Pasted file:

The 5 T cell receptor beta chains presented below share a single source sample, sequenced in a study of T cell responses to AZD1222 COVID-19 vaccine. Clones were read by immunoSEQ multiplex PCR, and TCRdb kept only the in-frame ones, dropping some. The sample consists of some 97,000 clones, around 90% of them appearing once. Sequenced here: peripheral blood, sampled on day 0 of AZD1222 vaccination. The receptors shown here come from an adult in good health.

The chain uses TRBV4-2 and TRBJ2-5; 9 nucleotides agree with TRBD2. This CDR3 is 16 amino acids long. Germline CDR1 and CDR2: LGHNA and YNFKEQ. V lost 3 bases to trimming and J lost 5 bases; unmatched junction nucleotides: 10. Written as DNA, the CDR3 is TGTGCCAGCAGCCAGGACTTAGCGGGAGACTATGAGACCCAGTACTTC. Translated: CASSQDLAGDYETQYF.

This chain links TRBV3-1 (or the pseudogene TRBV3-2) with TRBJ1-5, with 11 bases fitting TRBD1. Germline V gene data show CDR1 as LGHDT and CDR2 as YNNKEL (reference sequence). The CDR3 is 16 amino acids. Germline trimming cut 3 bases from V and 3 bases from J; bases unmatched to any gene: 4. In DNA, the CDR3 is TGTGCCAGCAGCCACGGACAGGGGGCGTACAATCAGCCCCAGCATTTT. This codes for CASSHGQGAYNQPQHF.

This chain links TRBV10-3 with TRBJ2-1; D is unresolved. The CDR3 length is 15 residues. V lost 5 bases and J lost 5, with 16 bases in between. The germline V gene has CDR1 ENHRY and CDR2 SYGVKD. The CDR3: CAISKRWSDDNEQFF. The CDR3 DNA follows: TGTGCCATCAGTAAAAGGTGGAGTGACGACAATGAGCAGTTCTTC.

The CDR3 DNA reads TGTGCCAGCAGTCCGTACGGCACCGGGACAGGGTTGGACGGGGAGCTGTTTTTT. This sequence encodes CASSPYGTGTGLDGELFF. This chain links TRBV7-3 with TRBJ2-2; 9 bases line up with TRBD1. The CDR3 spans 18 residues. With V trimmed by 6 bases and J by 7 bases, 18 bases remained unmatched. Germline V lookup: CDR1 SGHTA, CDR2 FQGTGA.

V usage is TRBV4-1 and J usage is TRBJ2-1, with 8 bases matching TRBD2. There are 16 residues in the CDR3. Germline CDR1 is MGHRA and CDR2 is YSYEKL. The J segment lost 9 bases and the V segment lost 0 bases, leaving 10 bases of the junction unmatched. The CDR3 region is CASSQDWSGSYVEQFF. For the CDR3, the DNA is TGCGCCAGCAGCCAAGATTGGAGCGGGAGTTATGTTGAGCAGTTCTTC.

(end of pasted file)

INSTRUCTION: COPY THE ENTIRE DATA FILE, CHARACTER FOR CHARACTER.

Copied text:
The 5 T cell receptor beta chains presented below share a single source sample, sequenced in a study of T cell responses to AZD1222 COVID-19 vaccine. Clones were read by immunoSEQ multiplex PCR, and TCRdb kept only the in-frame ones, dropping some. The sample consists of some 97,000 clones, around 90% of them appearing once. Sequenced here: peripheral blood, sampled on day 0 of AZD1222 vaccination. The receptors shown here come from an adult in good health.

The chain uses TRBV4-2 and TRBJ2-5; 9 nucleotides agree with TRBD2. This CDR3 is 16 amino acids long. Germline CDR1 and CDR2: LGHNA and YNFKEQ. V lost 3 bases to trimming and J lost 5 bases; unmatched junction nucleotides: 10. Written as DNA, the CDR3 is TGTGCCAGCAGCCAGGACTTAGCGGGAGACTATGAGACCCAGTACTTC. Translated: CASSQDLAGDYETQYF.

This chain links TRBV3-1 (or the pseudogene TRBV3-2) with TRBJ1-5, with 11 bases fitting TRBD1. Germline V gene data show CDR1 as LGHDT and CDR2 as YNNKEL (reference sequence). The CDR3 is 16 amino acids. Germline trimming cut 3 bases from V and 3 bases from J; bases unmatched to any gene: 4. In DNA, the CDR3 is TGTGCCAGCAGCCACGGACAGGGGGCGTACAATCAGCCCCAGCATTTT. This codes for CASSHGQGAYNQPQHF.

This chain links TRBV10-3 with TRBJ2-1; D is unresolved. The CDR3 length is 15 residues. V lost 5 bases and J lost 5, with 16 bases in between. The germline V gene has CDR1 ENHRY and CDR2 SYGVKD. The CDR3: CAISKRWSDDNEQFF. The CDR3 DNA follows: TGTGCCATCAGTAAAAGGTGGAGTGACGACAATGAGCAGTTCTTC.

The CDR3 DNA reads TGTGCCAGCAGTCCGTACGGCACCGGGACAGGGTTGGACGGGGAGCTGTTTTTT. This sequence encodes CASSPYGTGTGLDGELFF. This chain links TRBV7-3 with TRBJ2-2; 9 bases line up with TRBD1. The CDR3 spans 18 residues. With V trimmed by 6 bases and J by 7 bases, 18 bases remained unmatched. Germline V lookup: CDR1 SGHTA, CDR2 FQGTGA.

V usage is TRBV4-1 and J usage is TRBJ2-1, with 8 bases matching TRBD2. There are 16 residues in the CDR3. Germline CDR1 is MGHRA and CDR2 is YSYEKL. The J segment lost 9 bases and the V segment lost 0 bases, leaving 10 bases of the junction unmatched. The CDR3 region is CASSQDWSGSYVEQFF. For the CDR3, the DNA is TGCGCCAGCAGCCAAGATTGGAGCGGGAGTTATGTTGAGCAGTTCTTC.